Monday, July 27, 2015

"81st Street Staircase, Wave Goodbye"

If you grew up in Yorkville, odds are high you spent time hanging out under the 81st staircase at the East River.  Dangling your feet over the water, talking with friends, listening to your tunes on the radio, sharing drinks bought by an older acquaintance.

The staircase is near death. One last flight left to demolish. I'll go down there today and think about the countless Friday nights it was our place.

Here are photos from yesterday. The top one is from 2012. If you like it, a print is available for sale here.

If you enjoy my stories please  check out my memoir, "I Hate the Dallas Cowboys - tales of a scrappy New York boyhood." Available at Logos Book Store or online at Amazon or Barnes and Noble.

The book has 109 Amazon five star reviews out of 109 total reviews posted. We're pitching a perfect game. My old world echoes TV's "The Wonder Years" ~ just add taverns, subways and Checker cabs.  

You can also purchase my photography portfolio, "River to River - New York Scenes From a Bicycle" on Amazon.

Thursday, July 30th, I'm telling a story at Walter Michael DeForest's show at Ryan's Daughter, 350 East 85th St. @ 6pm. More info to follow.

Here's an excerpt from my memoir called, "Ripple."

My formula for a perfect Friday night in May 1970: One friend and three dollars.  One dollar was for gas, and two dollars were for two bottles of Ripple Red ($1.78) and two bags of Wise BBQ Potato Chips (20 cents).
Buddy McMahon and I left LaSalle Academy at three o’clock and took the #6 Lexington Avenue Local uptown to 23rd Street. Then we walked east to the Sanitation Department pier at the river’s edge. Parked way in the back of the long shed, hidden between two dumpsters, was Buddy’s car, a white ‘65 Mustang convertible. Buddy slowly backed it up. I got in. His Dad was a gem letting Buddy drive illegally with his new learner’s permit. It was illegal because there was no licensed driver in the car, myself included.
“Pass me the baseball,” Buddy said.
I put my hand under my seat and found the hardball and gave it to Buddy. He stuck it in a place that kept the driver’s seat from flopping backward and forward. The broken seat, along with the bald tires and several other cosmetic and mechanical issues, made this car an affordable pleasure for a 16-year-old working part time as a Daitch Shopwell delivery boy.
            As we drove cautiously up First Avenue, I noticed the five-degree chassis alignment problem that Buddy had mentioned. It felt like we were in a parade and the car was facing the adoring crowd on the sidewalk while we motored straight up the road. It was a pain in the ass to put the rusted top up, so we left it down even though it had started to drizzle. The busted radio provided no tunes, so at red lights we’d try to idle next to someone playing our kind of music.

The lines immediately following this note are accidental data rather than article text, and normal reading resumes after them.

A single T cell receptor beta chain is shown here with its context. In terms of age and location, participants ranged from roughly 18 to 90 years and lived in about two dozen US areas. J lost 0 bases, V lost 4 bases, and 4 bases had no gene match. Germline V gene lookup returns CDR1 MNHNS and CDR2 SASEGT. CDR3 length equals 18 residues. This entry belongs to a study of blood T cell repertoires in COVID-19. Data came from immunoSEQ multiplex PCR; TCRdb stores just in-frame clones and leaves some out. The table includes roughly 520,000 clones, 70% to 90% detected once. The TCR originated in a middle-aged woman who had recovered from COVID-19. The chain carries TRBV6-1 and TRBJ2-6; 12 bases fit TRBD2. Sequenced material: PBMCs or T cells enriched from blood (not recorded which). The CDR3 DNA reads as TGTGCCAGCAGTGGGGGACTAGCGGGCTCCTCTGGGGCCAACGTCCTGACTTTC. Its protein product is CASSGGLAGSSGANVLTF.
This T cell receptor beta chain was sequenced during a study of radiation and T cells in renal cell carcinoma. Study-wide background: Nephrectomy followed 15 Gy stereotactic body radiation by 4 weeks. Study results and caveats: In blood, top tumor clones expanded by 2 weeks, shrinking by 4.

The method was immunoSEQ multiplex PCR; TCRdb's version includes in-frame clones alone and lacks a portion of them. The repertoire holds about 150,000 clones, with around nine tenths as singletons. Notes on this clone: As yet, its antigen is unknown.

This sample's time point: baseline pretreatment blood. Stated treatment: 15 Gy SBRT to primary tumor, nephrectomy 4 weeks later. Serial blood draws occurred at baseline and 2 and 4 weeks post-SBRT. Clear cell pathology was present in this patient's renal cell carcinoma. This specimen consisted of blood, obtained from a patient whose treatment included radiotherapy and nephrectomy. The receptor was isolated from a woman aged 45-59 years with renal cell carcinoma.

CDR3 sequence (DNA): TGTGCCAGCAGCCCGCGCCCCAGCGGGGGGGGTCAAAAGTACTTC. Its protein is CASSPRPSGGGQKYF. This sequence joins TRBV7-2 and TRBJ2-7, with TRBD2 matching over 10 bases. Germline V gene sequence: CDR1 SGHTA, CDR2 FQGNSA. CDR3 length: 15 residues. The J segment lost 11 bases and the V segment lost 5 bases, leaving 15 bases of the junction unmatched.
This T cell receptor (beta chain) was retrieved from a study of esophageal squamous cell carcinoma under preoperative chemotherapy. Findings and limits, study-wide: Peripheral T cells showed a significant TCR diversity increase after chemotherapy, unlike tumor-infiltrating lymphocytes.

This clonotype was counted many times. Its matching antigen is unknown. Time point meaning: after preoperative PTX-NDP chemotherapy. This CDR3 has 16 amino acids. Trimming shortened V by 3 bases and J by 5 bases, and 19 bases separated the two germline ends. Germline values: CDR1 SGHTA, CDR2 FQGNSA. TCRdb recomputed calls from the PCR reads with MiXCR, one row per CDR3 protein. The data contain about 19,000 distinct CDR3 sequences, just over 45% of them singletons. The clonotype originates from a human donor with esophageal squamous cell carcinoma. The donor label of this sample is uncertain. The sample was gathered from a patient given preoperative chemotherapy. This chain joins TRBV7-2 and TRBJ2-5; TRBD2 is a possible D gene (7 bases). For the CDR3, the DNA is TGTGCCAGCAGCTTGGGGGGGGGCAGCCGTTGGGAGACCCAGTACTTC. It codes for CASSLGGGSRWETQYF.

On 80th Street, we found a parking spot in front of St. Monica’s School. Buddy sprinted up the stoop of his building, and I ran home to my grandmother’s on York Avenue. We needed to get into our weekend uniforms -- pocket T-shirts (our regular purchase from Arbee’s Army & Navy store), dungaree shorts, and Converse sneakers -- and I needed to grab my radio.
Twenty minutes later, I met Buddy at 82nd Street and First Avenue. We planted ourselves and waited for someone special. The first would-be guy we asked gave us the finger.
Then Buddy sighted a usually friendly party. “Here comes Jojo.”
We quietly cornered Jojo under a candy store awning -- like two junkies on a buy.
“Hey, Jojo, can you buy us two bottles of Ripple Red?”
Jojo looked at his watch, made a face like we were making him constipated, and said, “OK, but quick.  Give me the money.”
We snuck a peek at the transaction through the edge of the store window.
On the way down to the river we bought the potato chips at Eddie’s Market on 80th Street. It was still drizzling. We targeted the spot below the 81st Street Staircase on the East River.  Under dry cover with our legs dangling over the water, we eased in, relishing our Friday ritual, an al fresco dinner with WNEW-FM on the radio dial.


Anonymous said...

If you didn't like Ripple, there was Thunderbird and Sneaky Pete.

Thomas Pryor said...

yes, on Thunderbird ~ what was Sneaky Pete a nickname for?
and how about Mad Dog 20/20 (Mogen David) & Colt 45 for the extra kick

Anonymous said...

Sneaky Pete was a brand name for an inexpensive wine. there was also another called Twister